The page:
This day. This season of the year, this time of Remembrance is given to us all – as a nation – to take time to take stock. Our connection to the events and the people of the First World War a hundred years ago comes through the recovery of some of the stories from that war of individual family members whose names have, for us their descendants been preserved written on the back of old photographs or which appear on our war memorials. The Bowes Museums’ World War I project has enabled some of these stories to come to light alongside the work of individuals whose research has honoured the war dead from that time. As a town we have been reminded of the immense debt of gratitude we owe to those who served in the 2nd World War as The French Government has honoured remaining veterans from D Day with the Legion d’Honneur, amongst them our own Joe Swinbank. Holding onto these stories is vital to us. It is crucial that we remember the cost of conflict: costs borne in injury and bereavement, families divided, the course of life diverted, hopes dashed, property destroyed.
But surely a better way to honour those who have given everything would be to actually learn from the past. We all need our own ‘Workshops to raise awareness of how to prevent’ conflict reaching such colossal scales of destruction. Prevention, as they say, is better than cure, which is why this service purposely and intentionally includes an act of commitment that, in the light of the sacrifice of others asks us to live differently:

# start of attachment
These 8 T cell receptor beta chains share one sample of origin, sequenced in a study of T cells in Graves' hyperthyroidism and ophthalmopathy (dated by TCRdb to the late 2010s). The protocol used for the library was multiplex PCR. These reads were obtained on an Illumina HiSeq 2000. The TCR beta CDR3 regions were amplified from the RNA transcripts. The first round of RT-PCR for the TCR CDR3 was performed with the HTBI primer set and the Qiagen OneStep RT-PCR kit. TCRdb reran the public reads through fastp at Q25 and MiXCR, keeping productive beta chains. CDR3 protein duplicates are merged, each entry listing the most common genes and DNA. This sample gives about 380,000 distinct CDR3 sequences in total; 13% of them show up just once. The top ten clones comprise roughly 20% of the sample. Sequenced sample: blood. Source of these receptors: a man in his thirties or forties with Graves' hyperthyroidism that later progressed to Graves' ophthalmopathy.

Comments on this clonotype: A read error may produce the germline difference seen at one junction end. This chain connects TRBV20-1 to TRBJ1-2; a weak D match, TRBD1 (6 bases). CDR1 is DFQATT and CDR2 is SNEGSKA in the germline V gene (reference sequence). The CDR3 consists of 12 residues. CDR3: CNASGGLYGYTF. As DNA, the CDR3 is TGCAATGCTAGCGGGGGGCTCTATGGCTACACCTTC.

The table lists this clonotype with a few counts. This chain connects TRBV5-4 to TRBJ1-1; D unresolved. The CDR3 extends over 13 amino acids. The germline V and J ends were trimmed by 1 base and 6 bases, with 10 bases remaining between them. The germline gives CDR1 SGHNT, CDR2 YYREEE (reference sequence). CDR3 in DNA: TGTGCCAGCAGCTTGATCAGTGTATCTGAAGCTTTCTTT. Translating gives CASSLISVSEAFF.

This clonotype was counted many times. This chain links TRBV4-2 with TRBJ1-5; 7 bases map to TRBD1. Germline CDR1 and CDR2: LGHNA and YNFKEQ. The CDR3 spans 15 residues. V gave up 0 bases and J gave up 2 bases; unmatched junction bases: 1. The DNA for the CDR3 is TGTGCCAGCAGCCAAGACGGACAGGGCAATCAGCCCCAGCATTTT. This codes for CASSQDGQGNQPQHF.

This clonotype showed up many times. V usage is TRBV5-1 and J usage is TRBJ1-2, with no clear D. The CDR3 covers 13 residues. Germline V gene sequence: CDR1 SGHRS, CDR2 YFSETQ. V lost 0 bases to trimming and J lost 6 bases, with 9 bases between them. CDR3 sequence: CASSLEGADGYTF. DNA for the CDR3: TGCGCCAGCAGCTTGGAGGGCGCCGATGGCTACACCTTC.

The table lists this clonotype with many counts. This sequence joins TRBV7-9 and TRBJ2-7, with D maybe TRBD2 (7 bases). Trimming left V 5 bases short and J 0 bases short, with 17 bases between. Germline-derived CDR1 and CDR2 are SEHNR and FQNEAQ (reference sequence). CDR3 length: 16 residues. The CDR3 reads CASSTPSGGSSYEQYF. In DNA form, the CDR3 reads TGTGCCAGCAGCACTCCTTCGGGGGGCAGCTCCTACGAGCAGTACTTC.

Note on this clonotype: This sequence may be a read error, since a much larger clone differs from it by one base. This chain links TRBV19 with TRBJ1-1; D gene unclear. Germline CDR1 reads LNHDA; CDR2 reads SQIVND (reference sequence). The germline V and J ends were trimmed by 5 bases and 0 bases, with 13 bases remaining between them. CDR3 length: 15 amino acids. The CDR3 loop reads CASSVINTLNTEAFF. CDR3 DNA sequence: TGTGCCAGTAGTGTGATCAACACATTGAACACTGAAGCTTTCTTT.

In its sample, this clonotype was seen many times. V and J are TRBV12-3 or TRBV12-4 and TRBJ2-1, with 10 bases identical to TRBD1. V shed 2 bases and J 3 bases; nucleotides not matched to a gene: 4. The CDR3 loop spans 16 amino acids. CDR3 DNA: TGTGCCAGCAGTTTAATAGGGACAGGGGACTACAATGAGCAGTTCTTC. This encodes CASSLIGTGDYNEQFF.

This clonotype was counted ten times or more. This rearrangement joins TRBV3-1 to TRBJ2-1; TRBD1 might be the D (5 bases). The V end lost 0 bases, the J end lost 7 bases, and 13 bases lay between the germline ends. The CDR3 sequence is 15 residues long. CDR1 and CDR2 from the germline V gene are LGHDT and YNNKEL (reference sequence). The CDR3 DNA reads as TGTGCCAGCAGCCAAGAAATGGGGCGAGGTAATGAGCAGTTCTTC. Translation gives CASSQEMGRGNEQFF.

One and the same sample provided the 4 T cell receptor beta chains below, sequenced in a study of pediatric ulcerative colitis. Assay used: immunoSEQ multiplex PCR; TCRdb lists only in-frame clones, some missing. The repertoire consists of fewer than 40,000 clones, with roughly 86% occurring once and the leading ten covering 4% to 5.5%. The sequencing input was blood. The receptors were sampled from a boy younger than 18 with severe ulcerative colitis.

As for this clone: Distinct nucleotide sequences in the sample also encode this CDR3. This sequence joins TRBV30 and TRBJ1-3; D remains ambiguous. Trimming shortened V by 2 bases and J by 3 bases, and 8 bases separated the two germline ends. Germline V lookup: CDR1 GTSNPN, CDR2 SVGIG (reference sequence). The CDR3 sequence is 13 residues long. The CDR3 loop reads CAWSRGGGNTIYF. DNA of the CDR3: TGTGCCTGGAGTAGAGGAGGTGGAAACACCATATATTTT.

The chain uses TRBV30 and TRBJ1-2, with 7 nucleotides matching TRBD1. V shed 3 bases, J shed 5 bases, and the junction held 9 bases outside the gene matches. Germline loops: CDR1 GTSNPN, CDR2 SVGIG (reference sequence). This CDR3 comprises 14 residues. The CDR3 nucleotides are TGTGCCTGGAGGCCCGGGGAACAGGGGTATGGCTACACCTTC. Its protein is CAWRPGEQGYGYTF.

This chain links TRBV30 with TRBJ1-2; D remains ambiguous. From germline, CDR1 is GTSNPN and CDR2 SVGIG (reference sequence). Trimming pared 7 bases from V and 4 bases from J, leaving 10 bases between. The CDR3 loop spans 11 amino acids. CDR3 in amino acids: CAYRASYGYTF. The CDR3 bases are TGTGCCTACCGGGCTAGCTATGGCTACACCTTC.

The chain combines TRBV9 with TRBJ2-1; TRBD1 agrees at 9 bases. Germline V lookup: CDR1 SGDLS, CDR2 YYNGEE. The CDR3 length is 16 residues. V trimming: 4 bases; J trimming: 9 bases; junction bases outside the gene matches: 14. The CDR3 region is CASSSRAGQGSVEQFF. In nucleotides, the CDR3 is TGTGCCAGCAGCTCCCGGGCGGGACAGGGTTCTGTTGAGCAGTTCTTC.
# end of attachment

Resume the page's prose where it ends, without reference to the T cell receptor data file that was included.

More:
Will you strive for all that makes for peace?
Will you seek to heal the wounds of war?
Will you work for a just future for all humanity?
Our bible reading included Jesus’ words known as the Beatitudes. They are words that challenge us to strive for peace, to be active peacemakers in a world that is full of conflict: we have a proud history of peace keeping though our armed forces but, as civilians are we peace makers? Jesus asks us to put aside pride and to live with humility amongst others: to have a right assessment of ourselves: what is our role in the community of nations, on the Security Council of the United Nations? Is it naive to hope that we might conduct our relationships personally and as a nation with purity of heart when we are set in a world of complex international doubletalk and deceit? As refugees flee other conflicts and approach our borders how do we measure up in hungering and thirsting for righteousness? Is righteousness something we want above everything else: does it consume the very way we live?
Our Remembering today must be to a purpose. The past may well be ‘another country’ but we must take from it a ‘useable future’. Today, together in great numbers across the land we honour our war dead by committing to do all in our power to work for a world in which there will be no need to add to their number.